For what it's worth, if this isn't a sign that Apple takes your privacy seriously, then nothing is. Clearly it's part of the business model, but like casnios not cheating because of how much money they're bound to make playing clean, Apple will protect your privacy because it makes too much money for them.


macrumors newbie
Mar 16, 2018
It‘s really starting to get desperate with facebook. They‘ve preyed on billions of people for years and used more than questionable methods to invade people’s privacy. And now they have the guts to tell people that they should be allowed to continue these practices and that efforts to increase privacy are bad? Even if it is just transparency?


macrumors 65816
Nov 11, 2020
Mexico City living in Berlin
so stupid, its not like Apple is forcing an opt-in, hidden somewhere in the settings or none at all! they simply give the users a pop up to decide for themselves but of course Facebook feels threatened to get their business "model" exposed to the tech handicapped world.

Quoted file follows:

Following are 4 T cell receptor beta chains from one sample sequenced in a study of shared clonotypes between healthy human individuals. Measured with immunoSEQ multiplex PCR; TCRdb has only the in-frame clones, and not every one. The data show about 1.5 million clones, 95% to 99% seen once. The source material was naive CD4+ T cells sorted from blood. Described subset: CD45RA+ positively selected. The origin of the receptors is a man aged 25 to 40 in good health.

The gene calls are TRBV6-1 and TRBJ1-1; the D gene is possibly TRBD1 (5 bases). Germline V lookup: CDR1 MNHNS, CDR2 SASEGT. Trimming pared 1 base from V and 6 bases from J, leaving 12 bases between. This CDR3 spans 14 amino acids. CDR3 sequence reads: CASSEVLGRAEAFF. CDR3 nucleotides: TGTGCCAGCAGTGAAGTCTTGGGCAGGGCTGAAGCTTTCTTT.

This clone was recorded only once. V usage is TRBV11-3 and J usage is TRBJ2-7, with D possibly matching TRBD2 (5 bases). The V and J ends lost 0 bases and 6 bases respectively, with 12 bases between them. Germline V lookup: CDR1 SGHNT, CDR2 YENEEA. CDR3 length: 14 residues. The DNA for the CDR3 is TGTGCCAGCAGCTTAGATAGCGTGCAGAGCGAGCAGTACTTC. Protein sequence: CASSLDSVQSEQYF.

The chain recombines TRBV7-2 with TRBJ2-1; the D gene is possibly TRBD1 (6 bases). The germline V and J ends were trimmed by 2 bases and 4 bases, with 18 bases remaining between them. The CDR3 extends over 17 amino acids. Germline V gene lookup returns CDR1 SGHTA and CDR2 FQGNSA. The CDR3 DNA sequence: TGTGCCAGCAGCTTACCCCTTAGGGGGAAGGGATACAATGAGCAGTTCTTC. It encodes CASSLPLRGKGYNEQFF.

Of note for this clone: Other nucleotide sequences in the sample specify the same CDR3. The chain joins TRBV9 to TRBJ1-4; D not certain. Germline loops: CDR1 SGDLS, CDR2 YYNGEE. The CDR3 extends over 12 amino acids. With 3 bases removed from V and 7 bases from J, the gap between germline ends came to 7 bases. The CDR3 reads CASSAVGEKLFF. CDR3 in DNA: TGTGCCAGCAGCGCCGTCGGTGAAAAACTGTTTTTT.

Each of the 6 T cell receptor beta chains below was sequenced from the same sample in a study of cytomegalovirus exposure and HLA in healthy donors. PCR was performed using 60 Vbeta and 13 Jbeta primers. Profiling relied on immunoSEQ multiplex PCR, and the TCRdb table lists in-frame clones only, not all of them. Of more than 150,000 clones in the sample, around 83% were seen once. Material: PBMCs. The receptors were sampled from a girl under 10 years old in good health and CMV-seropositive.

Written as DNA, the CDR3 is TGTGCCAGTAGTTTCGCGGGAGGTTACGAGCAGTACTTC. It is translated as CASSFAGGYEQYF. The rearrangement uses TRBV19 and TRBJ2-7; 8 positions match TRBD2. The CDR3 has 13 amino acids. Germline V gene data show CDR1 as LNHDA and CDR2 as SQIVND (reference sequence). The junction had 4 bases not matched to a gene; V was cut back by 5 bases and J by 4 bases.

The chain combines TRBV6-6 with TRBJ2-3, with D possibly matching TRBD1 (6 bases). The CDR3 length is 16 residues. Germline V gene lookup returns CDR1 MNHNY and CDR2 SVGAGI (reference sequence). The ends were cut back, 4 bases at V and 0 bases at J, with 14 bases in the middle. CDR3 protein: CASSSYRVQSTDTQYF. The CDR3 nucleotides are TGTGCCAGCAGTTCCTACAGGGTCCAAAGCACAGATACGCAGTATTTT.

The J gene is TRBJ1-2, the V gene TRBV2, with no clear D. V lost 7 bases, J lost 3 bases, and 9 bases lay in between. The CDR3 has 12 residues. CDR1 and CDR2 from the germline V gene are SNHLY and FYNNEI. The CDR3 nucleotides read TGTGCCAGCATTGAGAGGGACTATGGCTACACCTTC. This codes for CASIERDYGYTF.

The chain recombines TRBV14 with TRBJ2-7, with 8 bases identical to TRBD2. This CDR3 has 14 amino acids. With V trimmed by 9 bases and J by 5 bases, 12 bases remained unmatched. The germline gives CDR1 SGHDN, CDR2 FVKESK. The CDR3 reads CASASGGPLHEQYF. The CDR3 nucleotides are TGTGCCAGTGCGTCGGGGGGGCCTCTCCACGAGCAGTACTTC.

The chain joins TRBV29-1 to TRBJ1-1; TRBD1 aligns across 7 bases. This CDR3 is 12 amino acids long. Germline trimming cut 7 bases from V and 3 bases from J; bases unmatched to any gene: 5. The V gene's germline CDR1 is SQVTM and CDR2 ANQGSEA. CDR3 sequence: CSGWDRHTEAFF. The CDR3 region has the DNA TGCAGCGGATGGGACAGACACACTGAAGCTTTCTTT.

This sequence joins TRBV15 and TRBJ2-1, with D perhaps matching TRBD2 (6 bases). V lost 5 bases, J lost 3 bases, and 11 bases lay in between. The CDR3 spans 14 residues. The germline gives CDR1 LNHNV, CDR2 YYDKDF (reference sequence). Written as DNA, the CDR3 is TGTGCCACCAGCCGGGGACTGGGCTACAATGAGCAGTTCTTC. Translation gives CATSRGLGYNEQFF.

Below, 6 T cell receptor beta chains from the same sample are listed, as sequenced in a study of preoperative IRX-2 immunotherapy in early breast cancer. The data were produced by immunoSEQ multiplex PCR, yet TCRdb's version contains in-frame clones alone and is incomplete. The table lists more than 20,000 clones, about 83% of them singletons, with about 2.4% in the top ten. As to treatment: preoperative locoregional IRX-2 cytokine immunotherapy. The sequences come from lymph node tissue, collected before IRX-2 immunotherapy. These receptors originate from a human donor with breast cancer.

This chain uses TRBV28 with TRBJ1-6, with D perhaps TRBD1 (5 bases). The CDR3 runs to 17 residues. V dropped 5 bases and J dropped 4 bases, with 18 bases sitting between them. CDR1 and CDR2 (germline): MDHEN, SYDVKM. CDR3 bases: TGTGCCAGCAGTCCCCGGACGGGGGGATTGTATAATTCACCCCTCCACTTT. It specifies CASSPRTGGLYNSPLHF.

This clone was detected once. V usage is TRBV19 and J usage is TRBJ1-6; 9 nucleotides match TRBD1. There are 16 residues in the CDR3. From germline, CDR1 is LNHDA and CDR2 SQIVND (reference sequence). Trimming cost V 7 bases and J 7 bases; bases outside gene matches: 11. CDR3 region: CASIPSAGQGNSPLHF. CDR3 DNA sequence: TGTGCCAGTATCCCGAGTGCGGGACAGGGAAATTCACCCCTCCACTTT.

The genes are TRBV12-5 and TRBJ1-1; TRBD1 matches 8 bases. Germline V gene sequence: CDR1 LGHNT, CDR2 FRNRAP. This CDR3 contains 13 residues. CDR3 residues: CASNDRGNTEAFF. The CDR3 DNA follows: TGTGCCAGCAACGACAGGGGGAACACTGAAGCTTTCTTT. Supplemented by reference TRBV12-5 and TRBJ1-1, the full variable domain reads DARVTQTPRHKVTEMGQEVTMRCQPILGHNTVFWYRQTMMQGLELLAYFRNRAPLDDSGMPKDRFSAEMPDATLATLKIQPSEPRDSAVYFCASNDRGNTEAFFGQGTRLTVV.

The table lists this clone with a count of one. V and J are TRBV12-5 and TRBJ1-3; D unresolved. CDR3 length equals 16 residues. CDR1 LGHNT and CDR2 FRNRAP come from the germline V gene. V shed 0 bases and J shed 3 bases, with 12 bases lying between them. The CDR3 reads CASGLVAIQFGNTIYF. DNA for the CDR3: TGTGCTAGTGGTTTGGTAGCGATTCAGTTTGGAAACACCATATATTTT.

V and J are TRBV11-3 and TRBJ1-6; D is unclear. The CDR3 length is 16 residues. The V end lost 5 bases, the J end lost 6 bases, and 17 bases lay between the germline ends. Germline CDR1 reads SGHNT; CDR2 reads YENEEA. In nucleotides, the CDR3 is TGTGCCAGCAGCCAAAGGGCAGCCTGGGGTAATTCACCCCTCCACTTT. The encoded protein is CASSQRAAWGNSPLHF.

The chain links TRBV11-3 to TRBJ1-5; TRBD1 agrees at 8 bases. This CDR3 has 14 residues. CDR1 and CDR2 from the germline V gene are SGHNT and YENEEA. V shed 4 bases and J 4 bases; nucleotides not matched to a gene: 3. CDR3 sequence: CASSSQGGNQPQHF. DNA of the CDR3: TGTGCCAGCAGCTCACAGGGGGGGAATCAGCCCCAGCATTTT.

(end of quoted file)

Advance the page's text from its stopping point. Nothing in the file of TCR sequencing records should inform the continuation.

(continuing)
If they truly cared about small businesses, they wouldn't hide their organic posts somewhere in the feed or not show it at all unless they pay for more exposure. Hypocrites


macrumors 68000
Jun 9, 2013
Small business owner here, Facebook ads did nothing for me. Same with my business partner who used to run ads for his previous separate company before we merged. They're complicated and don't return on investment unless you really know what you're doing and are prepared to pay.


macrumors 6502a
Oct 13, 2015
Perth, Western Australia
The Facebook Advert is stretching the truth. Facebook are trying to pretend that everyone will lose money because Apple is removing something they need. But the truth is, Apple are NOT removing anything.
Apple are simply giving users a use the feature or not.